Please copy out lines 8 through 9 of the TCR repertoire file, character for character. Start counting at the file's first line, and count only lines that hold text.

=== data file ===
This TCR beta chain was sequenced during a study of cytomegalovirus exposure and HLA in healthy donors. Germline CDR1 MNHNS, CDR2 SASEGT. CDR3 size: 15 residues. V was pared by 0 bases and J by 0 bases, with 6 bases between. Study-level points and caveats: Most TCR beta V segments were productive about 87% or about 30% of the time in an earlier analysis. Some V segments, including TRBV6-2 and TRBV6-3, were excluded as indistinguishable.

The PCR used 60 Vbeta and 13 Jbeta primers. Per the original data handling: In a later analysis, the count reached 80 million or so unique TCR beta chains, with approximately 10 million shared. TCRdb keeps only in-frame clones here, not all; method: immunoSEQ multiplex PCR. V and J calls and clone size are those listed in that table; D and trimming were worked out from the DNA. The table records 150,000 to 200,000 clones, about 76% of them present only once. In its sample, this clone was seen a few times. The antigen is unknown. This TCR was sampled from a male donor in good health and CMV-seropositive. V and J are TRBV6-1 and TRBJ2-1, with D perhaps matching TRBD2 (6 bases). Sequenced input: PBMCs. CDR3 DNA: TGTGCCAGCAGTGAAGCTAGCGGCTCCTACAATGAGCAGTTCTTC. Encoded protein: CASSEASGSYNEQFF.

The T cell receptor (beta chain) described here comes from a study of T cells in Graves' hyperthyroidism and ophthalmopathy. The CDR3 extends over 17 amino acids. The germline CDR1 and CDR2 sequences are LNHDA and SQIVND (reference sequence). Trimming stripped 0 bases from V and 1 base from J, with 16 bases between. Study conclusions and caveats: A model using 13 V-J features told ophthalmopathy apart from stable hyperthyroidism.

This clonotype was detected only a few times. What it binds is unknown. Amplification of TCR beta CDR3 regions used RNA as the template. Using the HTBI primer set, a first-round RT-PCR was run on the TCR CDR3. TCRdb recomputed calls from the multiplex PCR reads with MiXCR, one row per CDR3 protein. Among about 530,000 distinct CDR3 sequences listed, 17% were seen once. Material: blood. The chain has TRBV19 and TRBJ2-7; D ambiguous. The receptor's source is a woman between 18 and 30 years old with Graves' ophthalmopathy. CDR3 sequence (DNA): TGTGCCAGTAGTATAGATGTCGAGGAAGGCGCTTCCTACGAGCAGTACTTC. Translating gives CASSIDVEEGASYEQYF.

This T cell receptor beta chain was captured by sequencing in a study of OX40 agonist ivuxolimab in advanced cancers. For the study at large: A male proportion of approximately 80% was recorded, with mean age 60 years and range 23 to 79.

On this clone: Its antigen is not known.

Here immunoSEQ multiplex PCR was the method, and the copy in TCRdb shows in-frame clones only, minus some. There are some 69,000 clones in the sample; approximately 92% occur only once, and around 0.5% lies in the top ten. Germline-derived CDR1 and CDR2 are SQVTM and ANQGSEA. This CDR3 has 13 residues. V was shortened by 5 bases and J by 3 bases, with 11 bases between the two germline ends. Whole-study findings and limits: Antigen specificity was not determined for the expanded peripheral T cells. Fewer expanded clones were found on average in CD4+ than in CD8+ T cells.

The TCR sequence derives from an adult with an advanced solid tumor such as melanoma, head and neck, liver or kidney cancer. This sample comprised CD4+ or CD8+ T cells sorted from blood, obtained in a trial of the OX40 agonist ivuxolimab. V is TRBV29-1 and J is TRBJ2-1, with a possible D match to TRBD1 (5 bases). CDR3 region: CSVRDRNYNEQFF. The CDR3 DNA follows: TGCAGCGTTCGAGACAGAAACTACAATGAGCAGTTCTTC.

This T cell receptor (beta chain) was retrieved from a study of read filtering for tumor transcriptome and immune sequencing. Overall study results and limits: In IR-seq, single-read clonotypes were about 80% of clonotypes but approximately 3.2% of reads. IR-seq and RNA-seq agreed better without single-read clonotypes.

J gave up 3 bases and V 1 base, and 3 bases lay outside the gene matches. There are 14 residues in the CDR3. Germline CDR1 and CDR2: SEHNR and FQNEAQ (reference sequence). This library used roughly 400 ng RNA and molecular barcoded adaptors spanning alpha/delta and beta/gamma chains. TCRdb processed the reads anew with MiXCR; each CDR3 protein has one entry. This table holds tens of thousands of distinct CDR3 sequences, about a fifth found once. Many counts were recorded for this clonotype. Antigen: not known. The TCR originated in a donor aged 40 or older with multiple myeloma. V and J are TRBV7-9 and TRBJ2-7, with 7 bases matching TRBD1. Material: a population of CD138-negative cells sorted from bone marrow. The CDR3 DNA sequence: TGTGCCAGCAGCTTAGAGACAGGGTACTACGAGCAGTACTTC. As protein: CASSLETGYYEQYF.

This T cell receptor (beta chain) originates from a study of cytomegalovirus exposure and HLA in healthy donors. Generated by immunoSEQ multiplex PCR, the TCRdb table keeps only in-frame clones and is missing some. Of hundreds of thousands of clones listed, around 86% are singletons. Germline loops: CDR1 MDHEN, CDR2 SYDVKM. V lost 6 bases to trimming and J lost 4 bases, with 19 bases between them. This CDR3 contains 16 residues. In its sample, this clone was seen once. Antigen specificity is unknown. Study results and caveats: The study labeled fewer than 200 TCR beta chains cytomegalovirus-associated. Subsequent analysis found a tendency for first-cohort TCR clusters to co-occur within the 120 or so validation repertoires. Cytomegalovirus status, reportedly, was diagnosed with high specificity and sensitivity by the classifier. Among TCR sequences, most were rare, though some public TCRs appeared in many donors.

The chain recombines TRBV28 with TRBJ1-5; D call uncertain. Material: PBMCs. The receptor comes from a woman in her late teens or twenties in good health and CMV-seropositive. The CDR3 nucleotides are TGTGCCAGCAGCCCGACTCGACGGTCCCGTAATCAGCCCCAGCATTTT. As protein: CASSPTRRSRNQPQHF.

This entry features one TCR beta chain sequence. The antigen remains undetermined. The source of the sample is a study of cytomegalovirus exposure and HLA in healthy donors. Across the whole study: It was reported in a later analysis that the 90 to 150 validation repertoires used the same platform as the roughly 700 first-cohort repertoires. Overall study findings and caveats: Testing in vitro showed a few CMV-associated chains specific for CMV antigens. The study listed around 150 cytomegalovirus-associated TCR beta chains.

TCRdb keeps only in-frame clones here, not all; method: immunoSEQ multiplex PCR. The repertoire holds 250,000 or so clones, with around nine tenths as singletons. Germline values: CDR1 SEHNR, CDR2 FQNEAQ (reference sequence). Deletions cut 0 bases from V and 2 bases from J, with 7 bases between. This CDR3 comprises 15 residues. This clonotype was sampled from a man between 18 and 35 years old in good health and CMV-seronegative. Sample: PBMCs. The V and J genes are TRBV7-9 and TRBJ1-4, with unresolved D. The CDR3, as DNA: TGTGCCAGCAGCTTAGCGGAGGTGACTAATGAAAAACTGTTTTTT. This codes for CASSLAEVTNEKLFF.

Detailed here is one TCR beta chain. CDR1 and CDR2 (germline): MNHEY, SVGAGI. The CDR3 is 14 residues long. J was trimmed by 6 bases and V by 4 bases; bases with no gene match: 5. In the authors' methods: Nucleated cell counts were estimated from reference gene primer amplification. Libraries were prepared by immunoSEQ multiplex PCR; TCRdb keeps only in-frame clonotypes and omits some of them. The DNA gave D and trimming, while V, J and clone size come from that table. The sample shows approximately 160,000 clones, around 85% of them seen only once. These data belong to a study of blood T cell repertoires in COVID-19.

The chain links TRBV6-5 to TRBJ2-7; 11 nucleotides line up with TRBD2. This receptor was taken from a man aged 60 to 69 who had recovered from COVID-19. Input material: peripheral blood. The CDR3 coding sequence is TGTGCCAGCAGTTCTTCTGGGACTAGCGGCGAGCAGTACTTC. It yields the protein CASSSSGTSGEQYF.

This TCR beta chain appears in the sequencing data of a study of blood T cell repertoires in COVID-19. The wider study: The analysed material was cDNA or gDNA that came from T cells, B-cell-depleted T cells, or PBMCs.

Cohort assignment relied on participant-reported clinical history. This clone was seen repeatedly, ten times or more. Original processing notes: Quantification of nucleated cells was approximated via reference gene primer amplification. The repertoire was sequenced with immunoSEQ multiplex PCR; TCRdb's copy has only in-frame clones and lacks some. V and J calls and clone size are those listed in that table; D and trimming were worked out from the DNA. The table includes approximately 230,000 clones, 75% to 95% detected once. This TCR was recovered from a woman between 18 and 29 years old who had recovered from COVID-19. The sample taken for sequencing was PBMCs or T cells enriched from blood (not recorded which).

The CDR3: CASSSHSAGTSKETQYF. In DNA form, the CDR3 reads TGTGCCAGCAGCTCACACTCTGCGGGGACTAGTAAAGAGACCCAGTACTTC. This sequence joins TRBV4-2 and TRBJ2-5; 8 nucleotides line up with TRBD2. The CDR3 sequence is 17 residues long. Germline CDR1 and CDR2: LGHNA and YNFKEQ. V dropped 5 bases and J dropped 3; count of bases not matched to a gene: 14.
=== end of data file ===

The TCR sequence derives from an adult with an advanced solid tumor such as melanoma, head and neck, liver or kidney cancer. This sample comprised CD4+ or CD8+ T cells sorted from blood, obtained in a trial of the OX40 agonist ivuxolimab. V is TRBV29-1 and J is TRBJ2-1, with a possible D match to TRBD1 (5 bases). CDR3 region: CSVRDRNYNEQFF. The CDR3 DNA follows: TGCAGCGTTCGAGACAGAAACTACAATGAGCAGTTCTTC.

This T cell receptor (beta chain) was retrieved from a study of read filtering for tumor transcriptome and immune sequencing. Overall study results and limits: In IR-seq, single-read clonotypes were about 80% of clonotypes but approximately 3.2% of reads. IR-seq and RNA-seq agreed better without single-read clonotypes.